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Daniel of Doulogos Name:Daniel
Home: Winnipeg, Manitoba, Canada
About Me: I used to believe that evolution was reasonable, that homosexuality was genetic, and that people became Christians because they couldn't deal with the 'reality' that this life was all there was. I used to believe, that if there was a heaven - I could get there by being good - and I used to think I was more or less a good person. I was wrong on all counts. One day I finally had my eyes opened and I saw that I was not going to go to heaven, but that I was certainly going to suffer the wrath of God for all my sin. I saw myself as a treasonous rebel at heart - I hated God for creating me just to send me to Hell - and I was wretched beyond my own comprehension. Into this spiritual vacuum Jesus Christ came and he opened my understanding - delivering me from God's wrath into God's grace. I was "saved" as an adult, and now my life is hid in Christ. I am by no means sinless, but by God's grace I am a repenting believer - a born again Christian.
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Daniel's posts are almost always pastoral and God centered. I appreciate and am challenged by them frequently. He has a great sense of humor as well.
- Marc Heinrich

His posts are either funny or challenging. He is very friendly and nice.
- Rose Cole

[He has] good posts, both the serious like this one, and the humorous like yesterday. [He is] the reason that I have restrained myself from making Canadian jokes in my posts.
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This post contains nothing that is of any use to me. What were you thinking? Anyway, it's probably the best I've read all day.
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Daniel, nicely done and much more original than Frank the Turk.
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There are some people who are smart, deep, or funny. There are not very many people that are all 3. Daniel is one of those people. His opinion, insight and humor have kept me coming back to his blog since I first visited earlier this year.
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Tuesday, November 07, 2006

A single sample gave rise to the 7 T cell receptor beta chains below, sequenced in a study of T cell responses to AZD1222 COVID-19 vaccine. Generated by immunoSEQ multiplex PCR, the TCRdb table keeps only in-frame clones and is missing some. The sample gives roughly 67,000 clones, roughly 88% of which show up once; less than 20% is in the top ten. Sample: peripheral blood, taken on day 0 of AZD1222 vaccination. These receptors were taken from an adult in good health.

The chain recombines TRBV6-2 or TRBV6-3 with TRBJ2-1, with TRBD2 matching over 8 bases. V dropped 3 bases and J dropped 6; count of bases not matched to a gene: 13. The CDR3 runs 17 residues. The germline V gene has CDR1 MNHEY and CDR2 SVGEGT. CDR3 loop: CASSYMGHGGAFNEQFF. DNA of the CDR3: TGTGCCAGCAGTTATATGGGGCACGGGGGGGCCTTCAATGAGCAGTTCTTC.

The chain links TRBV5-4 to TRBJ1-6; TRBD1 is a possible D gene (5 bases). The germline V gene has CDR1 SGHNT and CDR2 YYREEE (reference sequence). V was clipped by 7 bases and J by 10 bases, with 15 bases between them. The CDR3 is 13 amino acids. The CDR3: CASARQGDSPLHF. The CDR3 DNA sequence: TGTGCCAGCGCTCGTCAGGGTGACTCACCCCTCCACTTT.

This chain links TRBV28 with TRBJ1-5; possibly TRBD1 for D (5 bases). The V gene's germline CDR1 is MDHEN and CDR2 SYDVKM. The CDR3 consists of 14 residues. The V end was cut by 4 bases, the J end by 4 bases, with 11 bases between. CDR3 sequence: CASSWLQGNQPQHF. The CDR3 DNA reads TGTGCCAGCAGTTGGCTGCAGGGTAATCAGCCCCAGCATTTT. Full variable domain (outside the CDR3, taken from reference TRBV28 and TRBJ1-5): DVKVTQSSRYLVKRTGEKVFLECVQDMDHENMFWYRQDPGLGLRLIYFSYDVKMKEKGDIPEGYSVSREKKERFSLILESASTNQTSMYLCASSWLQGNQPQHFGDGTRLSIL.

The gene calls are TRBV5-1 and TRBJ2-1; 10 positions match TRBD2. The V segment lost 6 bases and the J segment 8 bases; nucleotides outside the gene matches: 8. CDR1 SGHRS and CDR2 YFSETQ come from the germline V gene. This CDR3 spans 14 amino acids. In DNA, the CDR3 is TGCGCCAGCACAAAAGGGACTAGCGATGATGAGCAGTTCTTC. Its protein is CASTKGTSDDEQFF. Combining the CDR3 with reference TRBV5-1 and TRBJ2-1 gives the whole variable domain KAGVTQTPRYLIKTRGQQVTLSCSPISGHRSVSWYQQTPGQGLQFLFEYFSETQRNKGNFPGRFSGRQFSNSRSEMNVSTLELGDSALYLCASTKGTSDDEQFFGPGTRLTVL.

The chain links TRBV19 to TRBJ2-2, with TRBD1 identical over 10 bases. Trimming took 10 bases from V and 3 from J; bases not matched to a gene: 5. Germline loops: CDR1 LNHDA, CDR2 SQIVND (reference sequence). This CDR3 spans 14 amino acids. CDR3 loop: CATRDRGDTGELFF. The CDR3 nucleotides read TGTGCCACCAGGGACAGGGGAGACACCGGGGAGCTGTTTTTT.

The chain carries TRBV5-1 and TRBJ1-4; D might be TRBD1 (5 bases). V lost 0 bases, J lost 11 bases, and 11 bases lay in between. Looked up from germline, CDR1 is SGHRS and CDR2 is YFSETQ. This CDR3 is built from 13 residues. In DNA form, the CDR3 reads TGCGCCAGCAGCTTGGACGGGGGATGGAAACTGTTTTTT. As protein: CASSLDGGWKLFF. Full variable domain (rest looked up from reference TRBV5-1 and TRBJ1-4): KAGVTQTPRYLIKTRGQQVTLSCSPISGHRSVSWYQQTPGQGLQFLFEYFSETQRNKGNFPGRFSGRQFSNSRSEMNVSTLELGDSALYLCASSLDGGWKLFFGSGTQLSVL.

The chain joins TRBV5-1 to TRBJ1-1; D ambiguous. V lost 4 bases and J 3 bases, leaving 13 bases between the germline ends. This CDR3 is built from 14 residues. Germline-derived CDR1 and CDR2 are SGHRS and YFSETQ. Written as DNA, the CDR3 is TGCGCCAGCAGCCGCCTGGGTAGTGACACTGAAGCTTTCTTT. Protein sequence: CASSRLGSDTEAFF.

How It Happens...
We were leaving a chinese restaurant; it was spring, the sun was shining, I was with a few co-workers. One of the consultants, a large, pleasant fellow with a quick wit and a ready smile commented to the others, in my hearing, that I moved like a "fighter."

You see, I had been training heavily in a martial art, and this consultant had asked me about it a few times. He was large enough (6' 5"; 300 lbs) that he didn't need to study a martial art - yet he had always seemed interested. So as we were leaving, and my ears swallowed this juicy morsel, I allowed my head to swell ever so slightly at that remark. It was something I wanted to hear - not that I moved with feline grace, but rather, it was that I wanted people to know that I studied a martial art, and I wanted some respect on account of that.

This morning I realized, many years after the fact, that it is entirely possible that I was being played. That his comment was not mere flattery, but a sort of high brow flattery whereby he, and those in the know, could laugh at how I ate it up. It hadn't occurred to me at the time that I was anything other than the object of praise - little could I imagine that my pride may have actually been the object of ridicule, and the flattery was merely the prod to make the peacock strut for the amusement of others.

Now I am suggesting that this was truly the motive for the flattery - this fellow was a great guy, and probably was just being kind. But the truth that I understood this morning came through the realization that he could have been playing me, knowing that people tend to believe what they want to hear.

When I think that this principle is at work in all of us, I understand how important it is to come to the texts of scripture with a clean slate. We are wired to hear what we want to hear, and the best of us can still be deceived by our own desire to take out of the text what we want to find there.